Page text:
Several hours later, firefighters got Marshall and others out of that building, onto a truck and over the Brooklyn Bridge, from where she walked to a fire hydrant that was open. Marshall cupped some flowing water to clean the gray soot covering her body, and while she lifted her shirt to wipe herself, exposing her pregnant stomach, a uniformed officer walked over, held her hand and insisted that she sit down. He sat with her on a bench for hours as Marshall waited for her then-husband Craig to find her.

Ernesto Robinson, a court officer with Brooklyn Family Court, was on Jay Street helping stunned, dazed and bewildered people over the Brooklyn Bridge, when he spotted the pregnant Marshall. Noticing also that her feet were swollen, he felt a duty and compassion to help her, he said.

“Well, 3,000 people died that day,” Robinson said, “and in the midst of all that chaos, here’s this woman who looks like she’s about to give birth.

”I believe when one life goes out, a life comes in, and you can’t save the dead. So I felt I had to save her and her unborn children.”

The next day, Marshall checked into a hospital, and eight days later she gave birth to her twins six weeks premature.

Last week, as the anniversary of 9/11 approached, Marshall was determined to stay home from work rather than commute two hours into New Jersey via the Long Island Rail Road into Manhattan. While in recent years she finally was able to watch the televised ground zero ceremonies on Sept. 11, she planned to keep the TV off this year and focus on her children. Several pictures of them fill two walls in her living room.

“I’m just going to stay home and appreciate what I have,” Marshall said last Thursday.

She noted that whenever she travels on a plane now, she always takes her children with her. “They are my life,” she said.

Despite the unending anxieties she must still struggle with, Marshall still focuses on the good that nevertheless grew out of these horrific experiences. For one, she said, she appreciates life so much more now.

“I think back then, of the fur coat, the diamonds and wearing expensive clothes, and none of those things were important,” she said. “Sept. 11 affected my understanding of life, my patients and how fast life can be lost,” Marshall continued. “When I’m driving behind people who honk at me to go faster now, I pull over and let them go. Or if my boss is yelling at me, I’ve learned that if you just take that deep breath, it soothes so much of the anger.”

Also, Marshall has two new friends, Robinson and Sciequan. She’ll never forget how Robinson helped her, and two years after 9/11, she returned to his courthouse with her twins.

“They came back, and that meant a lot to me,” Robinson said, “because I never ever thought I’d see them again.”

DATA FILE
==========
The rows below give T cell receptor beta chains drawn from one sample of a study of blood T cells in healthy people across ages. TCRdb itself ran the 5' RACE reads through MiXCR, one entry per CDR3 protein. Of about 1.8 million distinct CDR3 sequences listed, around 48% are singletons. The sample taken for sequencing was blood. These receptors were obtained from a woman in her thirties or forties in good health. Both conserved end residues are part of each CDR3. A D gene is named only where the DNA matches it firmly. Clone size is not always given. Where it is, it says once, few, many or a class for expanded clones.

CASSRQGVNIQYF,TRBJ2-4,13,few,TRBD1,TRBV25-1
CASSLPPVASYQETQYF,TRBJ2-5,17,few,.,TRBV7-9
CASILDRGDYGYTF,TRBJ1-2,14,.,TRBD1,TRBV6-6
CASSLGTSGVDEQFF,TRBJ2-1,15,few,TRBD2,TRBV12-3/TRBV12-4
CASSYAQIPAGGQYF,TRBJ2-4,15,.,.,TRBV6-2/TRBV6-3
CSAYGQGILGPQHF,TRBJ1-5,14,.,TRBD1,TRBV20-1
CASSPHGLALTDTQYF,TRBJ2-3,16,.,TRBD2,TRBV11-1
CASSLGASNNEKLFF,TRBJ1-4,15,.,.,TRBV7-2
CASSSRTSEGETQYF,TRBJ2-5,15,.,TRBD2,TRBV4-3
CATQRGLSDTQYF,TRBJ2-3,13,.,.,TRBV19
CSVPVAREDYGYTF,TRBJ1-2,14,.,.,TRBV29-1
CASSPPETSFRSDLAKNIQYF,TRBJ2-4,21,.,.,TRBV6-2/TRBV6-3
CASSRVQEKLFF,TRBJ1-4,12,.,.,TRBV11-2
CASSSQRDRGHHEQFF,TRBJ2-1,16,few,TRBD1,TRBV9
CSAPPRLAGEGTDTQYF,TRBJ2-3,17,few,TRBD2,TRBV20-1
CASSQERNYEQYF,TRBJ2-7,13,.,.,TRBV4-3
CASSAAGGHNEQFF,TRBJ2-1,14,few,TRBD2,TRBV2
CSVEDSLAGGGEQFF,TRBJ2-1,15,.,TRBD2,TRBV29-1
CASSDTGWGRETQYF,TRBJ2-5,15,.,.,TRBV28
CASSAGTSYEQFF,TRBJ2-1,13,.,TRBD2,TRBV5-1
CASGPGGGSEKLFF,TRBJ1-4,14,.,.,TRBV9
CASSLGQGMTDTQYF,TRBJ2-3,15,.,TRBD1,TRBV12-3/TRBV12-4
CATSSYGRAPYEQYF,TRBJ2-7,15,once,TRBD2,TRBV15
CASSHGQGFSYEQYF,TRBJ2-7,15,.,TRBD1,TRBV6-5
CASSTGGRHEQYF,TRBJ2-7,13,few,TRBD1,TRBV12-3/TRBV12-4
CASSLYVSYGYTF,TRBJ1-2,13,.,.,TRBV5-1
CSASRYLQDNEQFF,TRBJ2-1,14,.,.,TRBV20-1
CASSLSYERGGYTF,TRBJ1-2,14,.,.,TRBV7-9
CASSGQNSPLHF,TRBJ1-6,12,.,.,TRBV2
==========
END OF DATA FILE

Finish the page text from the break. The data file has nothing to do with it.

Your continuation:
“I kind of cried when I met him,” Marshall recalled. “I explained to him, that it was important for me to have my children meet him. It was very emotional for me.”

And Sciequan visits her Harbor Isle home for the twins’ birthday each September. At last year’s party, Marshall’s son, Aiden, thanked Sciequan. “The boy came up to me and said, ‘Aunt B.J., thank you for saving my mom from the World Trade Center,” Sciequan said. “I wanted to cry.”

Please post a comment about this article. For private comments, email Joseph Kellard at

Copyright © 2007 Joseph Kellard

Monday, September 3, 2007

Gambling: 'Err on the side of freedom'

Here is an opinion piece that illustrates why Jeff Jacoby, a conservative columnist for the Boston Globe, remains one of my favorite commentators.


“So it goes, year after year, in state after state: Entrepreneurs and investors who ought to have the same freedom to operate a casino as they would to open a shoe store or start a newspaper are forced instead to run an exhausting and expensive political gauntlet, often with no guarantee that casino gambling will even be permitted, let alone that they'll win a license to build one. How many other peaceful businesses offering a popular form of entertainment face such formidable legal and political barriers to entry?

“Why do state governments treat casinos and their would-be owners this way? It can't be from any inherent objections to gambling -- 42 states have government-run lotteries, with annual revenues of more than $50 billion. It can't be because gambling is intrinsically immoral. Countless churches and religious organizations raise funds through bingo, lotteries, and Las Vegas nights. And it certainly can't be said that gambling flouts our national tradition. The Continental Congress established a national lottery to help finance the Revolutionary War. Riverboat gambling thrived on Mark Twain's Mississippi. Saloon gambling was a mainstay of the California Gold Rush. Gambling is as American as bourbon and Betsy Ross.”